Recurring problematic mental states
These states can be further split into three, i.e distressing states that one tries to avoid; coping states that one might use to manage distress and “egosyntonic states”which define one’s identity (Ego–syntonic refers to instincts or ideas that are acceptable to the self; that are compatible with one’s values and ways of thinking. They are consistent with one’s fundamental personality and beliefs.).
Common distressing states include
- Feeling unloved or abandoned.
- Feeling like they are alien or “excluded”.
- Feeling vulnerable.
- Feeling unworthy, guilty or shameful.
- Feeling suffocated or powerless.
People with personality issues may use the following coping strategies
- Hypervigilance, watchfulness and mistrustfulness.
- Self-protective anger or oppression.
- Emptiness or disconnection.
- Avoidance or isolation.
- Submission and helplessness.
- Identifying an ideal protector.
Grandiosity – Feels superior/ different and convinced that they are different and that they belong to a fantasied elite.
Moral superiority – This consists of a sense of being just, upright and faultless. Patients exalt themselves to being bearers of ethical and moral values they feel to be absolute, universal and indispensable.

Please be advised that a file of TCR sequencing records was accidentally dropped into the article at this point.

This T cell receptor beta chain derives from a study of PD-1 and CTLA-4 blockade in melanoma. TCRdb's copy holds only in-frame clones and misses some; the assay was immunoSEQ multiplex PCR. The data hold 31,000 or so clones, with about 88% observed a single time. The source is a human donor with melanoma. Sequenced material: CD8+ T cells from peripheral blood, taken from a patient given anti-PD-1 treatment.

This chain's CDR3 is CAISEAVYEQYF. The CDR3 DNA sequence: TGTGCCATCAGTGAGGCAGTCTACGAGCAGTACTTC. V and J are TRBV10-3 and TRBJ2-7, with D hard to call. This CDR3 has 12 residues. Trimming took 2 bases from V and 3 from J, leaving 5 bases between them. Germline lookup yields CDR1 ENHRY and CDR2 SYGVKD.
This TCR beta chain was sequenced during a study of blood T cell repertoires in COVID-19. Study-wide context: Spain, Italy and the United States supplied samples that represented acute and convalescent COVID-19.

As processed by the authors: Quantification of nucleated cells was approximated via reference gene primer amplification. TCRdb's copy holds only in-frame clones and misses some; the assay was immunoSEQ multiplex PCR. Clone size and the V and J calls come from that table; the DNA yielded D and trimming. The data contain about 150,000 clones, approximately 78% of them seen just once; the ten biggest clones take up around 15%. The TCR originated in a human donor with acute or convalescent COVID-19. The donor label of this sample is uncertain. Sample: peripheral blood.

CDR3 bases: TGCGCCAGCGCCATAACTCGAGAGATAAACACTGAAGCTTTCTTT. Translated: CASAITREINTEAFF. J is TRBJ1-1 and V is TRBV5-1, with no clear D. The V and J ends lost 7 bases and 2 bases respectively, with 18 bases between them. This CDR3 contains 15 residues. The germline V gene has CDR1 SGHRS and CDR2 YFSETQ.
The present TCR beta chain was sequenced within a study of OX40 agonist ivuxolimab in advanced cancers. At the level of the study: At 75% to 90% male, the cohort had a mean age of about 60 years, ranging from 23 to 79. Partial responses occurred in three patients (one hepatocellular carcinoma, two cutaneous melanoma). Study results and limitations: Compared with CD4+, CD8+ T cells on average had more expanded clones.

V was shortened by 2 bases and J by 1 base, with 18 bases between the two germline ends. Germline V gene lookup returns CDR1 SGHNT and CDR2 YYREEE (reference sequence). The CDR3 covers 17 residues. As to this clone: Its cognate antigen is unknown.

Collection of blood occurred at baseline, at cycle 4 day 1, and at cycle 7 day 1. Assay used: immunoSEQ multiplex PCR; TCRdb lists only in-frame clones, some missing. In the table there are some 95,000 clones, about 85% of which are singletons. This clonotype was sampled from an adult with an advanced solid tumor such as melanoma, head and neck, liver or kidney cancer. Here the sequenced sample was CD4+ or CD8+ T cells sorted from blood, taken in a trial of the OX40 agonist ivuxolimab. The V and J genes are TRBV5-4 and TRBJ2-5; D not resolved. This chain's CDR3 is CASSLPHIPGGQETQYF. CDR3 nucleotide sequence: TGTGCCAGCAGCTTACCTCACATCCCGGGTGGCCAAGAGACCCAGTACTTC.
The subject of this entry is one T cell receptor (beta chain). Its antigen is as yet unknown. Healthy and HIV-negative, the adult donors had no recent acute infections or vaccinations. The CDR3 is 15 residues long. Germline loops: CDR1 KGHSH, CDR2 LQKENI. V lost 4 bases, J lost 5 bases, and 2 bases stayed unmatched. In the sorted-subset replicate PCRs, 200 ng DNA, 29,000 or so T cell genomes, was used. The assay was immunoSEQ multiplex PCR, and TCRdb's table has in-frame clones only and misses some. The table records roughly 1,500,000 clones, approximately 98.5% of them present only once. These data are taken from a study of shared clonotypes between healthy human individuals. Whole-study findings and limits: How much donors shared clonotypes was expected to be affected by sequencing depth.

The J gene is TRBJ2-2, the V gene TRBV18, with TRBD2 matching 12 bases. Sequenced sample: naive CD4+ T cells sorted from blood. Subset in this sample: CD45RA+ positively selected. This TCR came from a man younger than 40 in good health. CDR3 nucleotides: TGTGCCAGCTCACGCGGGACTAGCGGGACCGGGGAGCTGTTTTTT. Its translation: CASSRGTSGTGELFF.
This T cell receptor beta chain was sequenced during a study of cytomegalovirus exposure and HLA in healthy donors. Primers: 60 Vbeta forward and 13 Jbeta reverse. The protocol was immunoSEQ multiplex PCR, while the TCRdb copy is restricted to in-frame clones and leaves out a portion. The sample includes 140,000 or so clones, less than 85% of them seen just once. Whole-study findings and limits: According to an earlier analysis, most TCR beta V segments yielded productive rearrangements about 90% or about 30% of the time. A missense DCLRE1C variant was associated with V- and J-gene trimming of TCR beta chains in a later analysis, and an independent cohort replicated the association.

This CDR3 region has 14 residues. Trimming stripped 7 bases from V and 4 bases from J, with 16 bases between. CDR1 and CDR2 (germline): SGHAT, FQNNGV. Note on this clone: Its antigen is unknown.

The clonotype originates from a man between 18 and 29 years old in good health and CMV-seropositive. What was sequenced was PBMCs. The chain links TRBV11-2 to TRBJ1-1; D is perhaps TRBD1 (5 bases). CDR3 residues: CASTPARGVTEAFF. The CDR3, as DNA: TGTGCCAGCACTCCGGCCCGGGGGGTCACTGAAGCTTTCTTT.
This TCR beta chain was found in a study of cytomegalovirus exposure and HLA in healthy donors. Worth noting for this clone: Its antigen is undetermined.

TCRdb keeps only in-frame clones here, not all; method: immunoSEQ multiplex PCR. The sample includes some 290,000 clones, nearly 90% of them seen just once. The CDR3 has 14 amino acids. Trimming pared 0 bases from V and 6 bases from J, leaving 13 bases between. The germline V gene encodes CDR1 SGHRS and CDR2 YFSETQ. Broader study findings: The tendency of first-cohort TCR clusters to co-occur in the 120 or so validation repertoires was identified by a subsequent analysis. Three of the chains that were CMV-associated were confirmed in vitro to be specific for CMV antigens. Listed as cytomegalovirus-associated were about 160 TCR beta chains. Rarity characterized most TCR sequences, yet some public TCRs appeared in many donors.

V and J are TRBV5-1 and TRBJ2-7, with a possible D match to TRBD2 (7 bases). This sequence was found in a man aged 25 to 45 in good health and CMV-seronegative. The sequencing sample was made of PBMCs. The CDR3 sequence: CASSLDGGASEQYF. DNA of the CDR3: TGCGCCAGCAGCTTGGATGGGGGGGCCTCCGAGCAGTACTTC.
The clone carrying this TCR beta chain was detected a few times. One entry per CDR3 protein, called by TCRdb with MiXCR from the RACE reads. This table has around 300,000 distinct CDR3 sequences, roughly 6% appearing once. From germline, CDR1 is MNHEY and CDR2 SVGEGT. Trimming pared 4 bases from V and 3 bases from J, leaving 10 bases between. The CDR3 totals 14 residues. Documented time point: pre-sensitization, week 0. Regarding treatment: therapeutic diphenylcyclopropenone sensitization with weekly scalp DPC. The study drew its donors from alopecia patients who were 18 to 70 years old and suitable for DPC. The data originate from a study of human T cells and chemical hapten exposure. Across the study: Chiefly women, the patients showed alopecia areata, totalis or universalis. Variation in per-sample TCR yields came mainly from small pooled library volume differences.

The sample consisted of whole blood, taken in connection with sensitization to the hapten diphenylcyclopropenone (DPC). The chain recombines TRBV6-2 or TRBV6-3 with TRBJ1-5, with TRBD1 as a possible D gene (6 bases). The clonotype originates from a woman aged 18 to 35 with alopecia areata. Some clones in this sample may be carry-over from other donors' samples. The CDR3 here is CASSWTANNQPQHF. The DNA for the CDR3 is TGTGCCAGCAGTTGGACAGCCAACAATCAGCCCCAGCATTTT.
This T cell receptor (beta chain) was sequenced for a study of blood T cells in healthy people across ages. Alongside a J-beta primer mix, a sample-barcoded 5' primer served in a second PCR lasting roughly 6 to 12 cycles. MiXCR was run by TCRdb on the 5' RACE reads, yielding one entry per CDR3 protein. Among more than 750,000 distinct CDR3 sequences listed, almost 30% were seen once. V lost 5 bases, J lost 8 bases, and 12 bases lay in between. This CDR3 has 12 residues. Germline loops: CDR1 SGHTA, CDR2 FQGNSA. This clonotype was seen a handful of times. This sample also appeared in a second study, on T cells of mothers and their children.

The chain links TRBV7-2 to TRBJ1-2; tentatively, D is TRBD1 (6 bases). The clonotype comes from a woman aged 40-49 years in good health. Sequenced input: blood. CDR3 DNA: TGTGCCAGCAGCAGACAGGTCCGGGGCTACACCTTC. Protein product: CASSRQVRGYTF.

Problems regulating mood states.
Emotional regulation is difficult for those with problematic personality traits. Emotional dysregulation can lead to behavioural problems and can interfere with a person’s social interactions and relationships at home, in school, or at a place of employment. These may include
- Exhibiting emotions too intense for a situation.
- Being less able to calm themselves.
- Becoming avoidant or aggressive when dealing with negative emotions.
- Difficulty recognizing their own emotions.
- Difficulty controlling their attention.
You or your loved may display one or more of the above-mentioned features. It is important to understand that the view on personality disorders is changing. People are strong and capable of change. Identifying issues is the first step in learning to deal with them. I am sure you can do this! All the best.
Here are other articles that you may like
- I have a personality disorder, what do I do?
- What do all personality disorders have in common ?
- How do personality disorders develop ?
- How are personality disorders treated.
- What is a personality disorder ?
- Paranoid personality disorder
- Avoidant Personality Disorder
- Borderline personality disorder
- Obsessive compulsive personality disorder